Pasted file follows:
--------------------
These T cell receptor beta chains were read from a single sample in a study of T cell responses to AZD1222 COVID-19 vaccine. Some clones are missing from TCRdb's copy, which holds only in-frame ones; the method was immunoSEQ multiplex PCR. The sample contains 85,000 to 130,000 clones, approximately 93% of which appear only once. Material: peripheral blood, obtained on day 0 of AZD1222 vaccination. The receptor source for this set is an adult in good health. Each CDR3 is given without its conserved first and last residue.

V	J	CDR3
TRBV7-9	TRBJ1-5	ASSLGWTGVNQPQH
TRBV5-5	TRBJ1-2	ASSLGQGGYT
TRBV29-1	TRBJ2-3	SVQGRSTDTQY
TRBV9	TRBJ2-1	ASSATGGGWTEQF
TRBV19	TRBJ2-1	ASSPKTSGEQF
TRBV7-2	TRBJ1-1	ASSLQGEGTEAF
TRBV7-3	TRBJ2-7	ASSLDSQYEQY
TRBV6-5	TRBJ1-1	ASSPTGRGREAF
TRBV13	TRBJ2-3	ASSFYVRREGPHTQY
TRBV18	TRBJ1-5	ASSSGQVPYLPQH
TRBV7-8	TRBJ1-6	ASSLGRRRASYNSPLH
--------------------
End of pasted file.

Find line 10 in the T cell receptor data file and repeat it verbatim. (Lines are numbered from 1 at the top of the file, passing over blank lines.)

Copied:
TRBV6-5	TRBJ1-1	ASSPTGRGREAF